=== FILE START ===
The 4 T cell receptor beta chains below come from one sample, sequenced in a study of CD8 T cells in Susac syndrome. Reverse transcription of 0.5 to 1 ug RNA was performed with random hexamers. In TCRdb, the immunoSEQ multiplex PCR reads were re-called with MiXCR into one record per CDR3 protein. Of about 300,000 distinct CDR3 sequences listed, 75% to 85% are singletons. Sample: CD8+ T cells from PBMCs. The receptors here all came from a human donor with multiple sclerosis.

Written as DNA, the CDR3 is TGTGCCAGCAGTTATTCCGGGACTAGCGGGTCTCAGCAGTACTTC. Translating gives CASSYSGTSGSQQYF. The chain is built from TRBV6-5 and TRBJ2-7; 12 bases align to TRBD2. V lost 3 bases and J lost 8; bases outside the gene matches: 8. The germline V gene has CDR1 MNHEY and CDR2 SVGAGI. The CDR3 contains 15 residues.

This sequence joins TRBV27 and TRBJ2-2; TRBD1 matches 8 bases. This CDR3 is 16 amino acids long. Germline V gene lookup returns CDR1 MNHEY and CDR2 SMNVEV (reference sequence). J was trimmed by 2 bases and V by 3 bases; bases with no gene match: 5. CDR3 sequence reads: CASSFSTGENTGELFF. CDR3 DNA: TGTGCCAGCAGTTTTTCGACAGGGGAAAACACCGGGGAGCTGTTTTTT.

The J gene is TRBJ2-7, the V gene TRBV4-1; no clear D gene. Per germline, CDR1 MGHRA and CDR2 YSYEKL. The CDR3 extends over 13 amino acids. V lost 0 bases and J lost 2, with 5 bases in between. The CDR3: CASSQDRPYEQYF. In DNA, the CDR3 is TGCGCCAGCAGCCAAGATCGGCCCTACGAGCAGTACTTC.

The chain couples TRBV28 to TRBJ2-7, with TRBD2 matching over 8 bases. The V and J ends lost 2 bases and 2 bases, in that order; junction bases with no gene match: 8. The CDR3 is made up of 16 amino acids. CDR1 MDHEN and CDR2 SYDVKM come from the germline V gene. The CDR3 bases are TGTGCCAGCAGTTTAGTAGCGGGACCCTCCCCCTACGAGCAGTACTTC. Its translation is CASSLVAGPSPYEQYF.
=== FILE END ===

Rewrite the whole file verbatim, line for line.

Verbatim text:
The 4 T cell receptor beta chains below come from one sample, sequenced in a study of CD8 T cells in Susac syndrome. Reverse transcription of 0.5 to 1 ug RNA was performed with random hexamers. In TCRdb, the immunoSEQ multiplex PCR reads were re-called with MiXCR into one record per CDR3 protein. Of about 300,000 distinct CDR3 sequences listed, 75% to 85% are singletons. Sample: CD8+ T cells from PBMCs. The receptors here all came from a human donor with multiple sclerosis.

Written as DNA, the CDR3 is TGTGCCAGCAGTTATTCCGGGACTAGCGGGTCTCAGCAGTACTTC. Translating gives CASSYSGTSGSQQYF. The chain is built from TRBV6-5 and TRBJ2-7; 12 bases align to TRBD2. V lost 3 bases and J lost 8; bases outside the gene matches: 8. The germline V gene has CDR1 MNHEY and CDR2 SVGAGI. The CDR3 contains 15 residues.

This sequence joins TRBV27 and TRBJ2-2; TRBD1 matches 8 bases. This CDR3 is 16 amino acids long. Germline V gene lookup returns CDR1 MNHEY and CDR2 SMNVEV (reference sequence). J was trimmed by 2 bases and V by 3 bases; bases with no gene match: 5. CDR3 sequence reads: CASSFSTGENTGELFF. CDR3 DNA: TGTGCCAGCAGTTTTTCGACAGGGGAAAACACCGGGGAGCTGTTTTTT.

The J gene is TRBJ2-7, the V gene TRBV4-1; no clear D gene. Per germline, CDR1 MGHRA and CDR2 YSYEKL. The CDR3 extends over 13 amino acids. V lost 0 bases and J lost 2, with 5 bases in between. The CDR3: CASSQDRPYEQYF. In DNA, the CDR3 is TGCGCCAGCAGCCAAGATCGGCCCTACGAGCAGTACTTC.

The chain couples TRBV28 to TRBJ2-7, with TRBD2 matching over 8 bases. The V and J ends lost 2 bases and 2 bases, in that order; junction bases with no gene match: 8. The CDR3 is made up of 16 amino acids. CDR1 MDHEN and CDR2 SYDVKM come from the germline V gene. The CDR3 bases are TGTGCCAGCAGTTTAGTAGCGGGACCCTCCCCCTACGAGCAGTACTTC. Its translation is CASSLVAGPSPYEQYF.